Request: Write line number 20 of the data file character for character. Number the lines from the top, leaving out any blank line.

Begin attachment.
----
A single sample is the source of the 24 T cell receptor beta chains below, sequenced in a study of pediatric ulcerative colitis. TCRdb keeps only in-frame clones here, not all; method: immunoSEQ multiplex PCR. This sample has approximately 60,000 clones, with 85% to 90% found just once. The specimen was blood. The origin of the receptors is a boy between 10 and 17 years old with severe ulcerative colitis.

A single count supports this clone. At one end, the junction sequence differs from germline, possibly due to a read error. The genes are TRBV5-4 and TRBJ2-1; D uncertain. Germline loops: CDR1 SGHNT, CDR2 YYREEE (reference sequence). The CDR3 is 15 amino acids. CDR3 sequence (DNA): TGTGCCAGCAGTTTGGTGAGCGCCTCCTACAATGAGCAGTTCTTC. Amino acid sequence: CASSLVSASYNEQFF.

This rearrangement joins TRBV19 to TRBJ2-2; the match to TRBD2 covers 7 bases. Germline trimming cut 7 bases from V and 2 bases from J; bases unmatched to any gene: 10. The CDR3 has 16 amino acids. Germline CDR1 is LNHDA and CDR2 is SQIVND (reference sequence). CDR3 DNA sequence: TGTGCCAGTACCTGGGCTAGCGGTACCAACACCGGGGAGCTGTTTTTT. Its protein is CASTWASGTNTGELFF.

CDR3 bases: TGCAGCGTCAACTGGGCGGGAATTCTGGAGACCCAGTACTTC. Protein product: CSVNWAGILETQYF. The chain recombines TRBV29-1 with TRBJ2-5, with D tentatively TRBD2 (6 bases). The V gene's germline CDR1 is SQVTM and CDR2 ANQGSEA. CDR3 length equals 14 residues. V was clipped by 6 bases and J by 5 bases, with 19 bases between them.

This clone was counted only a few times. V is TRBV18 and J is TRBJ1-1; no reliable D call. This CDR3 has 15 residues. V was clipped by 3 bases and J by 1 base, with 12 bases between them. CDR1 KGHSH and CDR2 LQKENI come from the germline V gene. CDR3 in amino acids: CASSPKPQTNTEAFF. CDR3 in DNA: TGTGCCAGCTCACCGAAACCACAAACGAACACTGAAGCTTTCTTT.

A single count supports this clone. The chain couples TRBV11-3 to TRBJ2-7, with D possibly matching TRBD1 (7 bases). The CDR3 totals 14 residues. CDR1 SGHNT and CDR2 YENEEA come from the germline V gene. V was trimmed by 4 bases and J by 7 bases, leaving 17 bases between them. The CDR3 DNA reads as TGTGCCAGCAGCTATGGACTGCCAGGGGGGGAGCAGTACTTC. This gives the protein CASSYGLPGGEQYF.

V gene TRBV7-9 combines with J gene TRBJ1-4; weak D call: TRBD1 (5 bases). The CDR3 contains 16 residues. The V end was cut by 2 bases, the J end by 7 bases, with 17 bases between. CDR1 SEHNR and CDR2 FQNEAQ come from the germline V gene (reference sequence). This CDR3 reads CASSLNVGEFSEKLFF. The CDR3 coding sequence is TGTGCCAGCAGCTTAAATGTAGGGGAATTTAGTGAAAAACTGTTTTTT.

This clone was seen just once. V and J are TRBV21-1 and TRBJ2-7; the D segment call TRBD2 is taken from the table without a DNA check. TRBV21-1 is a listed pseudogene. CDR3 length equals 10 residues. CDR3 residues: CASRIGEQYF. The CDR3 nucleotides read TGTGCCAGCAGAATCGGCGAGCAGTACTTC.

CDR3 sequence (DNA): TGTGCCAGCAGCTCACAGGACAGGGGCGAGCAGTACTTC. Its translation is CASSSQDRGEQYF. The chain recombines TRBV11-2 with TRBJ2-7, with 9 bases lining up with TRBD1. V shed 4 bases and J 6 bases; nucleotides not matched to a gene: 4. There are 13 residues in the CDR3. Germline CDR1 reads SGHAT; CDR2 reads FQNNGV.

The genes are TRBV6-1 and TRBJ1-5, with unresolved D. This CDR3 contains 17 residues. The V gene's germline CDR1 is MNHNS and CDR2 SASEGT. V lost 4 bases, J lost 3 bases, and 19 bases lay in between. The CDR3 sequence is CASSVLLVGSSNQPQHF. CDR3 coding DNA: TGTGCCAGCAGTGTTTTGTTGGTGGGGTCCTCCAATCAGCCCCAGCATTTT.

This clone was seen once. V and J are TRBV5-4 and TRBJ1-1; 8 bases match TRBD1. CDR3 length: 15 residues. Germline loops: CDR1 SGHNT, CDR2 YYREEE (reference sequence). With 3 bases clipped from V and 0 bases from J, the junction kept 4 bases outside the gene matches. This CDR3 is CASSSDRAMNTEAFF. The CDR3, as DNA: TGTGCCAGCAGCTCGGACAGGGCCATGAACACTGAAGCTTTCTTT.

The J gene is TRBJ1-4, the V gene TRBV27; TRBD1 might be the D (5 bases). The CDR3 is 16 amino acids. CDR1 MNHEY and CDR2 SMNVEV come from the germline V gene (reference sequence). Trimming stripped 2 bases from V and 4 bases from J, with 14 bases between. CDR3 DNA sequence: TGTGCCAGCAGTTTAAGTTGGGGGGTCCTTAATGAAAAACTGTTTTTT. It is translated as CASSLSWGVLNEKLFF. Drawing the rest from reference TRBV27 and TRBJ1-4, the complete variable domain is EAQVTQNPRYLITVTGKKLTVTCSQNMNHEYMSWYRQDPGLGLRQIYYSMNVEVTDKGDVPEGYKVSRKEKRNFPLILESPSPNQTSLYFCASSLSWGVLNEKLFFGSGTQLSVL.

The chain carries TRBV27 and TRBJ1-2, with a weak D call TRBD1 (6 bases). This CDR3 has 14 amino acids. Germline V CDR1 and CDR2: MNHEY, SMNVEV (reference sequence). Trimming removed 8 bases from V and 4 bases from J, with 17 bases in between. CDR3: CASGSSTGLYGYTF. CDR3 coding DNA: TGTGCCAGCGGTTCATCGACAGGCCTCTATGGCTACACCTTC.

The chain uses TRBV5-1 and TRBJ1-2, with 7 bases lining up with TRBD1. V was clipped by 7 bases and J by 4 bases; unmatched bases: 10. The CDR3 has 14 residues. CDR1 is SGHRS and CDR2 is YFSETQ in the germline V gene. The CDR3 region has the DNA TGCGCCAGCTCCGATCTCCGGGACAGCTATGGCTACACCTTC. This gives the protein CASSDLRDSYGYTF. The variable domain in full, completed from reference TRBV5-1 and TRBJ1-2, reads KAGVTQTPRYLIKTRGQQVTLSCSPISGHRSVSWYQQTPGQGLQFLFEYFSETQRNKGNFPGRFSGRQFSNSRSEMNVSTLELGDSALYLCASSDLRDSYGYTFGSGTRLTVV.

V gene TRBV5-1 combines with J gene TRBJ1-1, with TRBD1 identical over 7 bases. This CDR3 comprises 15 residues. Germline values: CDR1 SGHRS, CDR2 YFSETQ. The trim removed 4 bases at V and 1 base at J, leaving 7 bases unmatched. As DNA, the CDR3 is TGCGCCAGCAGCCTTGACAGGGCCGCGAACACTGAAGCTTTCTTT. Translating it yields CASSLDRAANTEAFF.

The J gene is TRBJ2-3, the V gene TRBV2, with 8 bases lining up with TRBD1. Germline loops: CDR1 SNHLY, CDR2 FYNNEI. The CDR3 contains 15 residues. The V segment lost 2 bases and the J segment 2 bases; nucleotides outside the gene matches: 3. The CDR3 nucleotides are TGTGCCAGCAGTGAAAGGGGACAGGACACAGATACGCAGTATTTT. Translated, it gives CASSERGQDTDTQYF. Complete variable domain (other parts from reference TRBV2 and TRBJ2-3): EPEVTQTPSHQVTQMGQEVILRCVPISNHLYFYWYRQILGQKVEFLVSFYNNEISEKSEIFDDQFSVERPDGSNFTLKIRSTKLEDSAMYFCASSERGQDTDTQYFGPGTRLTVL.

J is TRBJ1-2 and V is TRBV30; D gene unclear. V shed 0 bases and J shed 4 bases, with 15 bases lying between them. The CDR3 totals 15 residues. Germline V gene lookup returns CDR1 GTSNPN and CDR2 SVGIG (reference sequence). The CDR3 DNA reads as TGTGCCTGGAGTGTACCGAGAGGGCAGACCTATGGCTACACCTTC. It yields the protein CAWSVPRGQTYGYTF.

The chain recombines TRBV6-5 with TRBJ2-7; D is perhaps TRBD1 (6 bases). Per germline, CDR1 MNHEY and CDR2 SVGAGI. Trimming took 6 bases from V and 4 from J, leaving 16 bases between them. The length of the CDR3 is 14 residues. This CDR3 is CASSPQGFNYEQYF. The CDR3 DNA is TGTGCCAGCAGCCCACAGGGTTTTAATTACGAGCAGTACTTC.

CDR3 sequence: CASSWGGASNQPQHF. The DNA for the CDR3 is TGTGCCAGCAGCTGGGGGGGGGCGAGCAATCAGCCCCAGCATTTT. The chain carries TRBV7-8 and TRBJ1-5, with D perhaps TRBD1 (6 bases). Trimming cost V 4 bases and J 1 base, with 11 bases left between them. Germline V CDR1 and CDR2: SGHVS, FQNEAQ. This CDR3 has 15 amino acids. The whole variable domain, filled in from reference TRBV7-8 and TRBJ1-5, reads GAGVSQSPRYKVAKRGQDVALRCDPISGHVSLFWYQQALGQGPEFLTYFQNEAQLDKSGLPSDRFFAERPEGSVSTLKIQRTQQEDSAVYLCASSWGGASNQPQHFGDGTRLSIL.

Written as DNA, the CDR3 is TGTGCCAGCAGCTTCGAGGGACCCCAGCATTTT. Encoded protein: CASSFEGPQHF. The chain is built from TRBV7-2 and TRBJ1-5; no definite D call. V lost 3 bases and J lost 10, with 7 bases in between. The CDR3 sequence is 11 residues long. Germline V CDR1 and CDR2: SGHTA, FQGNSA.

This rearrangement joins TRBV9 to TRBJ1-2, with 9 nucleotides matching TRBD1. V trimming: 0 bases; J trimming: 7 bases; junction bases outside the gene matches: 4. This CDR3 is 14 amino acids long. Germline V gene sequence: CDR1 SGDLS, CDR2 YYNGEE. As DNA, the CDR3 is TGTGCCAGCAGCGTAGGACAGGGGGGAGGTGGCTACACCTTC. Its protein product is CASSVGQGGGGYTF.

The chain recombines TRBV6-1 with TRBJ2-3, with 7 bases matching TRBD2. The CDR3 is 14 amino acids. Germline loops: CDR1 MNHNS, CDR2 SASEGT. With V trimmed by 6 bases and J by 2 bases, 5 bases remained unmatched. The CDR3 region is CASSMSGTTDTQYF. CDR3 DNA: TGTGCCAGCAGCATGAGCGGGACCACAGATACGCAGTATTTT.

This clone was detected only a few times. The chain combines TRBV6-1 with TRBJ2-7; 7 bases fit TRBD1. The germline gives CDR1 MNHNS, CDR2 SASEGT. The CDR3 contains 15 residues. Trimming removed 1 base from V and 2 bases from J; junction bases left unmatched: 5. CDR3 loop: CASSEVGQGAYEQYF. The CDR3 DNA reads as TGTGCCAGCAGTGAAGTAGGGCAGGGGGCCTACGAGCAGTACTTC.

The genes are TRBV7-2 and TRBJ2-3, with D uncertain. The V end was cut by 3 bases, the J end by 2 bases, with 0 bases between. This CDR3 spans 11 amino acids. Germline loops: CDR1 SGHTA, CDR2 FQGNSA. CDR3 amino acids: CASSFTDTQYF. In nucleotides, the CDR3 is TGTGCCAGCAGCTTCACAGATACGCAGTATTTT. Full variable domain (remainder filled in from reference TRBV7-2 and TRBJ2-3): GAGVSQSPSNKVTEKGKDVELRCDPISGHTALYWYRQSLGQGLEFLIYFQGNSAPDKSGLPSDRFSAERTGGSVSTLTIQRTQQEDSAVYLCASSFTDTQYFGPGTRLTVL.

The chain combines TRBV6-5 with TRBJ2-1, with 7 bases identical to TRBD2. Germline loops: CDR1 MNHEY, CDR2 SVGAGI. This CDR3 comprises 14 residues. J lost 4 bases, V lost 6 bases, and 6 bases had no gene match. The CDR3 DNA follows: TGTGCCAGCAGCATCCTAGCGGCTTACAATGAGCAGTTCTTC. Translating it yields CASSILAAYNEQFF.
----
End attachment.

Written as DNA, the CDR3 is TGTGCCAGCAGCTTCGAGGGACCCCAGCATTTT. Encoded protein: CASSFEGPQHF. The chain is built from TRBV7-2 and TRBJ1-5; no definite D call. V lost 3 bases and J lost 10, with 7 bases in between. The CDR3 sequence is 11 residues long. Germline V CDR1 and CDR2: SGHTA, FQGNSA.